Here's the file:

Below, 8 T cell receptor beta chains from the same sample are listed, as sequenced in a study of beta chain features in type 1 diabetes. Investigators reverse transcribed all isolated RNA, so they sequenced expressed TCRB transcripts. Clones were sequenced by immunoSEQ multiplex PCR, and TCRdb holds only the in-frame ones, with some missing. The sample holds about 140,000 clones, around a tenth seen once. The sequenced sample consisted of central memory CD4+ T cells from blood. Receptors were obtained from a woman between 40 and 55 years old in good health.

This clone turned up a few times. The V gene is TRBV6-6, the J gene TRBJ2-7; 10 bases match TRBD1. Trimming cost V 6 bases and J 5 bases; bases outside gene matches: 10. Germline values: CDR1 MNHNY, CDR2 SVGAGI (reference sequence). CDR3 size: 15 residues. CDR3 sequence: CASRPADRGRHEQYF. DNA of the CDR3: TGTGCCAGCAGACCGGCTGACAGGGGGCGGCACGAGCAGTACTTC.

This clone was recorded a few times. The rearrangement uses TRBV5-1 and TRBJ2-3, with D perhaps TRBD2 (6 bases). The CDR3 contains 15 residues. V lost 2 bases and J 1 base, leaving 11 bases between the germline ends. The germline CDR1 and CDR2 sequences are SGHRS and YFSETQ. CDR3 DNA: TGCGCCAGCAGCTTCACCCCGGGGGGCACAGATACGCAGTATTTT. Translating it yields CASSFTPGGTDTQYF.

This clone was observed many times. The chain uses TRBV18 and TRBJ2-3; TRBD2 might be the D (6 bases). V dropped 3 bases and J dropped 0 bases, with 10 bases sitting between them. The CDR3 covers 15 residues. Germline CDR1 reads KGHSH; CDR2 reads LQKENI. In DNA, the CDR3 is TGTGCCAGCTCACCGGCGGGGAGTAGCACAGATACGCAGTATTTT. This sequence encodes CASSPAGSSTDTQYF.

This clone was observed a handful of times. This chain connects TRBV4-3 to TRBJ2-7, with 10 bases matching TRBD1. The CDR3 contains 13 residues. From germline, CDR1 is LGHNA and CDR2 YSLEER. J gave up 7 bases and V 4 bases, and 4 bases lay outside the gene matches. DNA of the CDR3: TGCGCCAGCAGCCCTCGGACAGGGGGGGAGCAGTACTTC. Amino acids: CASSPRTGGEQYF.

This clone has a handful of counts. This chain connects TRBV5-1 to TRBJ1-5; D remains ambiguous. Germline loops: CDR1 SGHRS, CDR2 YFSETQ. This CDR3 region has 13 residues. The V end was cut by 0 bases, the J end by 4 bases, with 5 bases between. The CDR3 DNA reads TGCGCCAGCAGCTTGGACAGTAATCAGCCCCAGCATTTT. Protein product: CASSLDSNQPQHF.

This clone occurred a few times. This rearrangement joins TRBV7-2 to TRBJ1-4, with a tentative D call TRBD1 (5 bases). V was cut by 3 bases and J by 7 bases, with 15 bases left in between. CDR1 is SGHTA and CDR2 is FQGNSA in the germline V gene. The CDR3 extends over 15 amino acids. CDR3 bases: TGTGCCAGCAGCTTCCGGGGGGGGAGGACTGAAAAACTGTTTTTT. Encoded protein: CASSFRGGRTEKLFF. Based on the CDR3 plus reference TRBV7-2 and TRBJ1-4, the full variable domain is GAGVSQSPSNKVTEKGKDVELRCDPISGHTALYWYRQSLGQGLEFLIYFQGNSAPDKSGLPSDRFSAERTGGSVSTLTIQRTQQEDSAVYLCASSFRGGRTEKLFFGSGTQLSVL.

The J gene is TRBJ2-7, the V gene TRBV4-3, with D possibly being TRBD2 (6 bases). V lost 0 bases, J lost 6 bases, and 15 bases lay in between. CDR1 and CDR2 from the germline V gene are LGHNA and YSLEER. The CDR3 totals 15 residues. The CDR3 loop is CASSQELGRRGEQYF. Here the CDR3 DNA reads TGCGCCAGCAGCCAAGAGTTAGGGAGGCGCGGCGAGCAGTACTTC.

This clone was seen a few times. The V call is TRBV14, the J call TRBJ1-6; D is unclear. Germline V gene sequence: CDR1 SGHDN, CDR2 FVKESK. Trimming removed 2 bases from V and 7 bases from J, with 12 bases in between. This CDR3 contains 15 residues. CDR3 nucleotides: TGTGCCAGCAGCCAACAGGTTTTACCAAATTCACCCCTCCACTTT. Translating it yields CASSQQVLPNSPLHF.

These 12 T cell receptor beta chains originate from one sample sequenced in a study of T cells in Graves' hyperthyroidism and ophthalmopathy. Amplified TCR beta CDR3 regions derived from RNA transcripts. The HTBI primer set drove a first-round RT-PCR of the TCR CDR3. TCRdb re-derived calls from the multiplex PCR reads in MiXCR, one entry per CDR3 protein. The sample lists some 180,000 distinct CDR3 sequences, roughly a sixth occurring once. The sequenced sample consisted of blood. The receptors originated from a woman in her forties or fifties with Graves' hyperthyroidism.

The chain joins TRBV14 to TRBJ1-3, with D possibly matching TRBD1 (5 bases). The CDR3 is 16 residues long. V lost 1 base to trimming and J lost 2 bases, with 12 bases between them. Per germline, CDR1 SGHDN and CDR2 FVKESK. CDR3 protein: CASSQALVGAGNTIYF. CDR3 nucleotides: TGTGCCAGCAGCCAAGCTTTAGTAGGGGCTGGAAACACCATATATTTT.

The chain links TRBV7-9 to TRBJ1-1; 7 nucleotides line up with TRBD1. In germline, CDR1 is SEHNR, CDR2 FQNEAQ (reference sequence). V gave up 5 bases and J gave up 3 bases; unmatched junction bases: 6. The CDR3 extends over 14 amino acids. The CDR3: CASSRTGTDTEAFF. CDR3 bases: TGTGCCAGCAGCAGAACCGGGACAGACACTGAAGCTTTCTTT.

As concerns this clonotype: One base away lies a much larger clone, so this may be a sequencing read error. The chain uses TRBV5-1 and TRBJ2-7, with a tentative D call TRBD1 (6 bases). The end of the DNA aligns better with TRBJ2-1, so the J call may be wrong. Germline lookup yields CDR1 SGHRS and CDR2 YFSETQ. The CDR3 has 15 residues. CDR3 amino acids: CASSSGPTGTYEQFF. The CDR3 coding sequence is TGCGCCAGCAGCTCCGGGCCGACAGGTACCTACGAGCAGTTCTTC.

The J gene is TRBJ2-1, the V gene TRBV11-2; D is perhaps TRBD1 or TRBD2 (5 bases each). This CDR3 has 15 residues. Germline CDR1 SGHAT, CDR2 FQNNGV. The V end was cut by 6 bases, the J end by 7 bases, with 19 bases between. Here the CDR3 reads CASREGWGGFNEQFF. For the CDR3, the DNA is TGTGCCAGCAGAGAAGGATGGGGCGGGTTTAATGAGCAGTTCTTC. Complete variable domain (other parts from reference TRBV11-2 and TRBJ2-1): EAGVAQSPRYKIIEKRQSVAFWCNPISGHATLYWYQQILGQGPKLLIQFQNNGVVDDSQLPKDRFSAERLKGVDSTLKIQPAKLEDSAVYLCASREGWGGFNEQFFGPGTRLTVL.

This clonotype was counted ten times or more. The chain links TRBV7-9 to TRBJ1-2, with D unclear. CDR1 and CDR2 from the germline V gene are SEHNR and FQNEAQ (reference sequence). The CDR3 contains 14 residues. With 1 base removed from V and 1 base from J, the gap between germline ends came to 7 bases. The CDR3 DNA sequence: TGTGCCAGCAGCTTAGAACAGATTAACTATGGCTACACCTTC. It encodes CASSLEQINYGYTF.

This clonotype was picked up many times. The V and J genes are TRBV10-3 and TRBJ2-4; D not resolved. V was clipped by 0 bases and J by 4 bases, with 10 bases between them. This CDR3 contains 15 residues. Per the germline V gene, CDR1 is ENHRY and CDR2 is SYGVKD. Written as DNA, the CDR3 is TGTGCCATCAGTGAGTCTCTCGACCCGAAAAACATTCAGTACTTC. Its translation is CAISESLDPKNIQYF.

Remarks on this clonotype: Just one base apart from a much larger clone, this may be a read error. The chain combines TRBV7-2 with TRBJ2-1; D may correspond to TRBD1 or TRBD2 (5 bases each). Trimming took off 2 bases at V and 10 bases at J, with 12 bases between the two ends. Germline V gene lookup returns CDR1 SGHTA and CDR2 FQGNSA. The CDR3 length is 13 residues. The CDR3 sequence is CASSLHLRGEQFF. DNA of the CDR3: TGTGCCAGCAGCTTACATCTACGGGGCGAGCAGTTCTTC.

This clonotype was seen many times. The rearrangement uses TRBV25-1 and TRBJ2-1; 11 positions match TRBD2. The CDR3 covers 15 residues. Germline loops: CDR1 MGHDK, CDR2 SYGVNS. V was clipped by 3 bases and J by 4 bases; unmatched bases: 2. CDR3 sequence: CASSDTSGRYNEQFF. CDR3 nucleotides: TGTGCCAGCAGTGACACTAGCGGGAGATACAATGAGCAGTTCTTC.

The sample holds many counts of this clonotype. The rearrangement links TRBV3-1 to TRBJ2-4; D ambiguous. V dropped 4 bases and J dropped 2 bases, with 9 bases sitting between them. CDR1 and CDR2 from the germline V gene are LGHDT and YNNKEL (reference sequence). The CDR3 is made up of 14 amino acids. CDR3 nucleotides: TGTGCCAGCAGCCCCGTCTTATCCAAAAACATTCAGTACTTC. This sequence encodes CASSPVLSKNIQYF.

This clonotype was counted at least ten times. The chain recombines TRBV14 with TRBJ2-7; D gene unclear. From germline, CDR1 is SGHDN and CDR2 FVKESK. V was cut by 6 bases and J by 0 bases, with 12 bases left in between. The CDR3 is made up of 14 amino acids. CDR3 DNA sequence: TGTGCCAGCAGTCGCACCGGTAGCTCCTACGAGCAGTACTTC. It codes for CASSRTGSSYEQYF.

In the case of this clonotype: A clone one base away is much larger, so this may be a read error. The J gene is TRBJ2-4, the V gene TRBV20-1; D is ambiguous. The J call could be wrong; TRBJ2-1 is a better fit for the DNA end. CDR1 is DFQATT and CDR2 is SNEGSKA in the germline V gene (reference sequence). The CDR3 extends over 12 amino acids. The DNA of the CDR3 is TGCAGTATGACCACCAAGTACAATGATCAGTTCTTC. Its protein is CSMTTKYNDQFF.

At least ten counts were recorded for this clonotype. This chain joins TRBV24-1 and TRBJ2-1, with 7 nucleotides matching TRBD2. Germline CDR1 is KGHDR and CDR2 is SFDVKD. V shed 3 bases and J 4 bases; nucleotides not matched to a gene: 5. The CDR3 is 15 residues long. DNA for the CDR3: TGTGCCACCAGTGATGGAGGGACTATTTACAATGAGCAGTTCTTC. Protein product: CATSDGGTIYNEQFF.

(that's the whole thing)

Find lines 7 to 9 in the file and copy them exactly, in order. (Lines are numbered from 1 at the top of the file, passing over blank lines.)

This clone occurred a few times. This rearrangement joins TRBV7-2 to TRBJ1-4, with a tentative D call TRBD1 (5 bases). V was cut by 3 bases and J by 7 bases, with 15 bases left in between. CDR1 is SGHTA and CDR2 is FQGNSA in the germline V gene. The CDR3 extends over 15 amino acids. CDR3 bases: TGTGCCAGCAGCTTCCGGGGGGGGAGGACTGAAAAACTGTTTTTT. Encoded protein: CASSFRGGRTEKLFF. Based on the CDR3 plus reference TRBV7-2 and TRBJ1-4, the full variable domain is GAGVSQSPSNKVTEKGKDVELRCDPISGHTALYWYRQSLGQGLEFLIYFQGNSAPDKSGLPSDRFSAERTGGSVSTLTIQRTQQEDSAVYLCASSFRGGRTEKLFFGSGTQLSVL.

The J gene is TRBJ2-7, the V gene TRBV4-3, with D possibly being TRBD2 (6 bases). V lost 0 bases, J lost 6 bases, and 15 bases lay in between. CDR1 and CDR2 from the germline V gene are LGHNA and YSLEER. The CDR3 totals 15 residues. The CDR3 loop is CASSQELGRRGEQYF. Here the CDR3 DNA reads TGCGCCAGCAGCCAAGAGTTAGGGAGGCGCGGCGAGCAGTACTTC.

This clone was seen a few times. The V call is TRBV14, the J call TRBJ1-6; D is unclear. Germline V gene sequence: CDR1 SGHDN, CDR2 FVKESK. Trimming removed 2 bases from V and 7 bases from J, with 12 bases in between. This CDR3 contains 15 residues. CDR3 nucleotides: TGTGCCAGCAGCCAACAGGTTTTACCAAATTCACCCCTCCACTTT. Translating it yields CASSQQVLPNSPLHF.